At any given moment, Hagar continues to serve hundreds of trauma survivors needing our support. During this Thanksgiving and Christmas season, we need your help. By making an end of year or monthly gift to Hagar, you are helping survivors like Yem and Sophorn on their path to hope and wholeness. Help Hagar USA toward our goal of raising $75,000 this holiday season to ensure that we do not turn away survivors in need and can continue providing trauma aftercare services for years to come.

A generous gift of $100 can provide a comprehensive medical assessment for a woman in the aftermath of severe abuse. Today, Yem’s spirit is strong, her smile is confident and infectious, and her hope for her family’s future is bright. No longer living in the shadows of the past, she is now casting her own shadow and charting a new path for her family’s future.

We need your compassionate support so that more survivors can access Hagar’s life-changing care. With a gift of $300, you could help a woman like Yem establish a small business or undertake on-the-job training in an industry of their choice. Please stand with Hagar as we help hundreds of people like Yem and Sophorn, whose bravery and resilience shine so brightly.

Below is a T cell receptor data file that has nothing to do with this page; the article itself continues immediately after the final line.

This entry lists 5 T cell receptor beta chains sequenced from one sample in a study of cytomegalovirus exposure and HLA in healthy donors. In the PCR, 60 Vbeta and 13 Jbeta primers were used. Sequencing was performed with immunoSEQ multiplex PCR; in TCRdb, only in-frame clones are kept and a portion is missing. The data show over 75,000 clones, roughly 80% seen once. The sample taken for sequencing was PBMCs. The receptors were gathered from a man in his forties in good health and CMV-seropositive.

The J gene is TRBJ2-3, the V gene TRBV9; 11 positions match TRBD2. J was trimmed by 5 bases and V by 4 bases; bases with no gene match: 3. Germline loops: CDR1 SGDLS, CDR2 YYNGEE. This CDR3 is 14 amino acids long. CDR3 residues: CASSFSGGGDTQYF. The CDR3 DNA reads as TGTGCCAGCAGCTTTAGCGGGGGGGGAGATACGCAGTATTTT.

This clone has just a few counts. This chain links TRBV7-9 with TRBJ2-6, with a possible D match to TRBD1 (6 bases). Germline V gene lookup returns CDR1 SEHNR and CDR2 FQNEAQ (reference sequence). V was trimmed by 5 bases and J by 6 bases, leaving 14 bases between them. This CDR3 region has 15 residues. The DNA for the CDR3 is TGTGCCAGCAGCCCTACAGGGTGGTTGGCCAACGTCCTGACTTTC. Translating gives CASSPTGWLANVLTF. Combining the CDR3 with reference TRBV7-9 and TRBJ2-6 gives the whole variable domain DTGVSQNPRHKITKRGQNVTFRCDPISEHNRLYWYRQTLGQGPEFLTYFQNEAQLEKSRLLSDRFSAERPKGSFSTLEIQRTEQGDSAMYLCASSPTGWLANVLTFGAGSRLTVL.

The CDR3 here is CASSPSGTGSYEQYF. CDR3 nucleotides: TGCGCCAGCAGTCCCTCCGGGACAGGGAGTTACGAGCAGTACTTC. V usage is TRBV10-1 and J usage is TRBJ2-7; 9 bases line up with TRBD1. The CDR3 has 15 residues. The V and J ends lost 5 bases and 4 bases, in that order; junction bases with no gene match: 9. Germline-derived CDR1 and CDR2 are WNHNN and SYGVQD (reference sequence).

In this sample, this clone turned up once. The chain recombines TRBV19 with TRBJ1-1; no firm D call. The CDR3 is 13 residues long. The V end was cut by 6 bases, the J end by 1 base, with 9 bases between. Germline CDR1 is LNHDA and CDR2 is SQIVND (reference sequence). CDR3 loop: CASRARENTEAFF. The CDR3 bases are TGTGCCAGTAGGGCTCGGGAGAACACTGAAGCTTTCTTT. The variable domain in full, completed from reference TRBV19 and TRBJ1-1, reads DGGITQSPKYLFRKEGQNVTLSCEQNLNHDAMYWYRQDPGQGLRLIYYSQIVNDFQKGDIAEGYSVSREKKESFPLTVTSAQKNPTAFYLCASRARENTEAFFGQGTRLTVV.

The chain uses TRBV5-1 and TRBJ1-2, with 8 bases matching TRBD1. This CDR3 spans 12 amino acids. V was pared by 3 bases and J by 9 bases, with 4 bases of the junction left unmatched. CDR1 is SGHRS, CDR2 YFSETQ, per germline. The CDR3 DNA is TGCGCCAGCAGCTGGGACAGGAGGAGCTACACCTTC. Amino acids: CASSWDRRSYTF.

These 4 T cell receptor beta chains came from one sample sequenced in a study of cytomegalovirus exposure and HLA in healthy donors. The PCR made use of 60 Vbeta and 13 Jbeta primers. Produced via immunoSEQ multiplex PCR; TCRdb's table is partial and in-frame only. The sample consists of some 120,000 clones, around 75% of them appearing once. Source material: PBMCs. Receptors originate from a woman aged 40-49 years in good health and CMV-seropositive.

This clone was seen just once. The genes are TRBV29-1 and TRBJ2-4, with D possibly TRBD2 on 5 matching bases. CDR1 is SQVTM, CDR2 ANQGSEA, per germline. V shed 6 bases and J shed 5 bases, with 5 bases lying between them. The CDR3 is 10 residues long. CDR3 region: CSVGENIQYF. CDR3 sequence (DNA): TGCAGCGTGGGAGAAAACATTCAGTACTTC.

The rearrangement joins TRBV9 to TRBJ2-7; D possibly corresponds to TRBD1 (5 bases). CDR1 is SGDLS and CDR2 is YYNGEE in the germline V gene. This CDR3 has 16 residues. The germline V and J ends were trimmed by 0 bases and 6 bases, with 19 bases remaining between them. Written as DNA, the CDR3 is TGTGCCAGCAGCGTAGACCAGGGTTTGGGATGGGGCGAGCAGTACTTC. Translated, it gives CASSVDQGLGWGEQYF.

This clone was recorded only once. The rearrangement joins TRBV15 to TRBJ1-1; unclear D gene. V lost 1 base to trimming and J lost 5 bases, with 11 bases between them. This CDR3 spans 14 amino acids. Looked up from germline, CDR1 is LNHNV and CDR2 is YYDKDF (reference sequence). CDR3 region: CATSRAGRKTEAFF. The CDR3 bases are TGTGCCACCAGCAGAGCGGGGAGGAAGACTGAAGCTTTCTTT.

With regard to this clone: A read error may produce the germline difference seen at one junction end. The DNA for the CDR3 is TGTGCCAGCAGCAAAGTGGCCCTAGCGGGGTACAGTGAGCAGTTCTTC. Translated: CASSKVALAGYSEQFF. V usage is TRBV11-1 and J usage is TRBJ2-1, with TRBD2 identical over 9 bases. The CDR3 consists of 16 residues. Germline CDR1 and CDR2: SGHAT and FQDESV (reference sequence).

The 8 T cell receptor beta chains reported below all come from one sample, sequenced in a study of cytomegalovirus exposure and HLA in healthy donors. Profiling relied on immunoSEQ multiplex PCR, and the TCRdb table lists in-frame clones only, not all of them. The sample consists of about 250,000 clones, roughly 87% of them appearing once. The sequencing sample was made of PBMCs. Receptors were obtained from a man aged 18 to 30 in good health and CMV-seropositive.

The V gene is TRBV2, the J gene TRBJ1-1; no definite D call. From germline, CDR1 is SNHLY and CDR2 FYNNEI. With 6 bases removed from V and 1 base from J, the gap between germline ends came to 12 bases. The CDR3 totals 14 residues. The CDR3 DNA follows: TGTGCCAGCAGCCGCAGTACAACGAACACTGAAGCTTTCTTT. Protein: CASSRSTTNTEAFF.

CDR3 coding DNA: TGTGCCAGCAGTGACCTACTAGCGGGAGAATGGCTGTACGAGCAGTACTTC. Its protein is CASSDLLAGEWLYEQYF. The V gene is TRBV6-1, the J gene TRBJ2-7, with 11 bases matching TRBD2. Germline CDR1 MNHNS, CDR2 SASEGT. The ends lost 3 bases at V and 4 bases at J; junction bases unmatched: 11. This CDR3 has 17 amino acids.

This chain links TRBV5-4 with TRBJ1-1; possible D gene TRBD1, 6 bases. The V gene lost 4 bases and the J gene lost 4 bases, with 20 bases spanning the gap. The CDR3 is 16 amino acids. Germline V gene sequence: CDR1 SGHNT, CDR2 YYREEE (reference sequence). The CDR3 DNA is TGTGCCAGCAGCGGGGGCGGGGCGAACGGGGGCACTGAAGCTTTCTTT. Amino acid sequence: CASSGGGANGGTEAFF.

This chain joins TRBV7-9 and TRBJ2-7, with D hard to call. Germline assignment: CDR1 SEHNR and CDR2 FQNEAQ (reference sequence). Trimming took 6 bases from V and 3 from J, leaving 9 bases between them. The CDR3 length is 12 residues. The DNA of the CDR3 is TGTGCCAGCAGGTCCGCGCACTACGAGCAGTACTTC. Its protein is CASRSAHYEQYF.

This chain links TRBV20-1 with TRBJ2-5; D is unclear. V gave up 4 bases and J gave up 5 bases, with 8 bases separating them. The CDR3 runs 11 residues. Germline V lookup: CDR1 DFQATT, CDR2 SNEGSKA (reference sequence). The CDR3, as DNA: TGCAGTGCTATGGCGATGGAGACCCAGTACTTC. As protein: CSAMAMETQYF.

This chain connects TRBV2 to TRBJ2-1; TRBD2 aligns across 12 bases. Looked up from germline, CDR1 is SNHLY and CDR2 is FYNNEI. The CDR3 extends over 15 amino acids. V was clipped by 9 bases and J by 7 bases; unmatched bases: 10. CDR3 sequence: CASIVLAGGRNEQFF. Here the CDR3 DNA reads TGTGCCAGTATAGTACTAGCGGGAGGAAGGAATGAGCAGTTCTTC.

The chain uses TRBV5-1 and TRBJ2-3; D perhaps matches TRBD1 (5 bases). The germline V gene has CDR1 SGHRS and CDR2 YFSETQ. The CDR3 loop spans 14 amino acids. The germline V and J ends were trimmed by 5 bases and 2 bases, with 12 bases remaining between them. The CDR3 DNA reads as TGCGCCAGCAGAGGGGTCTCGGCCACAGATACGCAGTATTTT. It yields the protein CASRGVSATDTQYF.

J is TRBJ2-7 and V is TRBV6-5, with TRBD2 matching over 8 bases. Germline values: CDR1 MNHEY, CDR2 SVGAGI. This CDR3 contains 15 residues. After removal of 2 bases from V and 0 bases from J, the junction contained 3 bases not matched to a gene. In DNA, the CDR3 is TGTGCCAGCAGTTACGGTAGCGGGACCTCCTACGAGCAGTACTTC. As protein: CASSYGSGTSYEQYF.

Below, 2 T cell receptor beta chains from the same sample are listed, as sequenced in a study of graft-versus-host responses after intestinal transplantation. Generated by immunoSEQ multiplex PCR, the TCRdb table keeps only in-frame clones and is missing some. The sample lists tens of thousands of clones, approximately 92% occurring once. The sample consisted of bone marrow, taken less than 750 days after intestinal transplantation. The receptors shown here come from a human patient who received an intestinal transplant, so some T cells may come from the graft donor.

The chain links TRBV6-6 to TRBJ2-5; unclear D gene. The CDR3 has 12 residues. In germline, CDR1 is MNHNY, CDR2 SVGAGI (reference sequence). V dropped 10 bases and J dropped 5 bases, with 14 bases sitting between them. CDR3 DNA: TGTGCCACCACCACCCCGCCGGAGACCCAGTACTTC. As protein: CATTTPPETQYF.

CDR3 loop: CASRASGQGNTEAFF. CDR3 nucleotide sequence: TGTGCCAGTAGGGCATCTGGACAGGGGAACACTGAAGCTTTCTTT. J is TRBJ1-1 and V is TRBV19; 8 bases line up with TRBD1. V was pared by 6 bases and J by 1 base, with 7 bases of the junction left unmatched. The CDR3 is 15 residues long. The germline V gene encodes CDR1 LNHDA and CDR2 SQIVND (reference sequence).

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Malis is eleven, and loves playing with her friends in their village. Her community is close knit, with neighbours dropping by often. Unfortunately, an older family member took advantage of this when Malis was nine and sexually assaulted her. Malis was referred to Hagar by local authorities, and that’s when our legal and protection officer Sotheary was brought into her life. Sotheary worked closely with Malis to prepare her for court, showing her Hagar’s children’s book about what things would be like and talking her through exactly what she could expect. Sotheary also worked alongside her parents to ensure they had the tools they needed to support her.